I use Keepass. It's offline and open source.
There are ports for Windows Phone, but I don't use these.

http://keepass.info/download.html

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#5 Animal

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Posted 19 May 2016 - 09:18 PM

I too use KeePass. I do use the Android app with Dropbox linking. Windows and Android version 2 each.

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#6 rp88

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Posted 23 May 2016 - 10:58 AM

Personally I'd say it's more secure not too. Password vault software can be VERY well designed but it's still software, it's still on computers and it can still have weaknesses. If it does have a weakness, or if someone gets hold of your single master password then they would be able to get into anything if you use a password vault. On the other hand writing passwords down* is immune to hacking as long as the risk is not from anyone with physical access to the paper pad you keep the passwords on. I would suggest keeping the most important passwords all different and stored nowhere except your memory, that is to say bank/primary email account/... Other passwords, make sure they're all different and write them in the book.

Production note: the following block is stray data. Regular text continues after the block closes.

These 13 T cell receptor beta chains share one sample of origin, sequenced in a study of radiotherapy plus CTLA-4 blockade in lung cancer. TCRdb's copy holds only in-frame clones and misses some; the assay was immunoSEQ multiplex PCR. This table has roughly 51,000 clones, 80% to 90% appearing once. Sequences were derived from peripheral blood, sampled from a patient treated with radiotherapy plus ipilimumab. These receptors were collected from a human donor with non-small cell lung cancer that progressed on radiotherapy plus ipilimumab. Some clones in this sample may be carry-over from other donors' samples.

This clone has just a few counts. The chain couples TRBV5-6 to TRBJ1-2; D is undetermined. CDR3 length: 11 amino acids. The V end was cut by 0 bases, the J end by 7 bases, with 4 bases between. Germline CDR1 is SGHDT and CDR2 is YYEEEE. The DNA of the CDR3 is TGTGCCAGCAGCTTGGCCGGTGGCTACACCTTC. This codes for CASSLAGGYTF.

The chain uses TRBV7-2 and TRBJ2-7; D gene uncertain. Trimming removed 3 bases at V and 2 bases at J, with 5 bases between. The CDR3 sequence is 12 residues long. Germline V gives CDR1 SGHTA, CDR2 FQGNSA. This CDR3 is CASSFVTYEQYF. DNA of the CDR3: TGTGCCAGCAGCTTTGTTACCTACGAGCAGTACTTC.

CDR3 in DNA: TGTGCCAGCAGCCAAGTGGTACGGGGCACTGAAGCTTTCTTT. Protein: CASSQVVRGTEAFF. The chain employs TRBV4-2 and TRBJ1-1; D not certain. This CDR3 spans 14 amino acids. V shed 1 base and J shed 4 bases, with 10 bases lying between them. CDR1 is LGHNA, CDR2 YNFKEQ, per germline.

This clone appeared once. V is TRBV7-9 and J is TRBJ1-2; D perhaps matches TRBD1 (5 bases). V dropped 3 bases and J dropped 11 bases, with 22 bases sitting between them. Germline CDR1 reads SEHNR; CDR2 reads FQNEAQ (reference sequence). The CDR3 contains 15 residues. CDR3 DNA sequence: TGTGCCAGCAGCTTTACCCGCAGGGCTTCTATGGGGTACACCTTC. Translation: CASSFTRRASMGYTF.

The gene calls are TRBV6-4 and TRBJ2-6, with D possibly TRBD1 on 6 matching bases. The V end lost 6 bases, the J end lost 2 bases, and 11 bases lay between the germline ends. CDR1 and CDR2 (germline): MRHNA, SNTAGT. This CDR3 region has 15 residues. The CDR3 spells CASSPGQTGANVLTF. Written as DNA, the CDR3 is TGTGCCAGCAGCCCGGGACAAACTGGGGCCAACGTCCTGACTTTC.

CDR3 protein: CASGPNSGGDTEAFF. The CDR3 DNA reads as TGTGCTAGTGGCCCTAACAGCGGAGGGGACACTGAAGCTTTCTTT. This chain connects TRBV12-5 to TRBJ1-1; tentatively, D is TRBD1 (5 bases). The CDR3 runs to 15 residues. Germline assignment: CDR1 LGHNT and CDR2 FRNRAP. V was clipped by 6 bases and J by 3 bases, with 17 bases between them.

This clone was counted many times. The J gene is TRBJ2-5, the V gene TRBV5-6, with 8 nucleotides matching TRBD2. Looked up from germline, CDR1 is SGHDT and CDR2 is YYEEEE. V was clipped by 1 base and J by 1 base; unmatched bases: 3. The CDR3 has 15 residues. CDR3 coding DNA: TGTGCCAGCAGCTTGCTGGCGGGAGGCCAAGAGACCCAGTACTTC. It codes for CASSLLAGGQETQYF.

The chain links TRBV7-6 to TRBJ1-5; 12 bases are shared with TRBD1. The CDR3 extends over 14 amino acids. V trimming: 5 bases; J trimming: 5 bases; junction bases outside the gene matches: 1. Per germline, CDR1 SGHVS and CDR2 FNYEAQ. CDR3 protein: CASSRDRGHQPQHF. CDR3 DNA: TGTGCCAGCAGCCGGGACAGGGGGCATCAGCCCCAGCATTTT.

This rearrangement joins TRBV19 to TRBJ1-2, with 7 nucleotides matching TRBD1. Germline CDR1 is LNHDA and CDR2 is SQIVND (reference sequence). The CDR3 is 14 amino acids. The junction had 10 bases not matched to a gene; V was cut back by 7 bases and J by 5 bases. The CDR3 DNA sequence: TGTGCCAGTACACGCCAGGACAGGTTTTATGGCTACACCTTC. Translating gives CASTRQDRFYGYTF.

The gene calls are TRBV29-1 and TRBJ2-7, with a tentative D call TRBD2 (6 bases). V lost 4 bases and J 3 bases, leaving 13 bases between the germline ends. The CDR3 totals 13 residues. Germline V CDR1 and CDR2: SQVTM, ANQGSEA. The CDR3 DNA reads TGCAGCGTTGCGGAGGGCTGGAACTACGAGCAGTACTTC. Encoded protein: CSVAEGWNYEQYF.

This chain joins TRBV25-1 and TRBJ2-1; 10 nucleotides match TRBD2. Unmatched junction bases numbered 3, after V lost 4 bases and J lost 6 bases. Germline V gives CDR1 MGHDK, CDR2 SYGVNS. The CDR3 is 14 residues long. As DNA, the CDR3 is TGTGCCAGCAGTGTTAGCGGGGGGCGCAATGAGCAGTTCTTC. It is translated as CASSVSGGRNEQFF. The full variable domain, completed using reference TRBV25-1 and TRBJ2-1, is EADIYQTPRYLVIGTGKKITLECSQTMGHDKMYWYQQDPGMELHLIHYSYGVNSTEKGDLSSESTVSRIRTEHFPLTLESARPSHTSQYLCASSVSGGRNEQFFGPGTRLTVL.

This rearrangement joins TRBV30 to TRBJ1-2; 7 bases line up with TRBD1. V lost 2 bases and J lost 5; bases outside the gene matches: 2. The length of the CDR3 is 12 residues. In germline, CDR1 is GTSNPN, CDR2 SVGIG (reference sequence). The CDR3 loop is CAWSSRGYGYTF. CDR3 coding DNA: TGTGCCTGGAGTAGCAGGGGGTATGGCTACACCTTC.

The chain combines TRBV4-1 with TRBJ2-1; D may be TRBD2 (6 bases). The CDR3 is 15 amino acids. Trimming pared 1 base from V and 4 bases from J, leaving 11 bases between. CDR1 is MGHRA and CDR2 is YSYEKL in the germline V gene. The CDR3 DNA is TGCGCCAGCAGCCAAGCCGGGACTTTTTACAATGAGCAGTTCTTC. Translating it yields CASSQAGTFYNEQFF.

*Make sure this book is kept safe, in a safe is a good place on your desk right next to your computer is not a good place, in your pocket/wallet could be a good place too. The book is , to those with physical access, more vulnerable than password managers, but most hackers do not have physical access, which is why such a book makes sense, it keeps the passwords in a place where the world's most capable hackers could not see them, because they are not on a computer. Also you could disguise it, that is to say mix the password into other words or write the passwords backwards, make it look like unimportant doodling with random characters scattered through it...

Edited by rp88, 23 May 2016 - 11:00 AM.

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#7 themantis

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Posted 23 May 2016 - 11:46 AM

it's as good as your master password. But again as rp88 mentioned "it's still software", such as truecrypt. 

http://arstechnica.com/security/2015/11/hacking-tool-swipes-encrypted-credentials-from-password-manager/


Edited by themantis, 23 May 2016 - 11:48 AM.


#8 pdmike

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Posted 31 May 2016 - 10:20 PM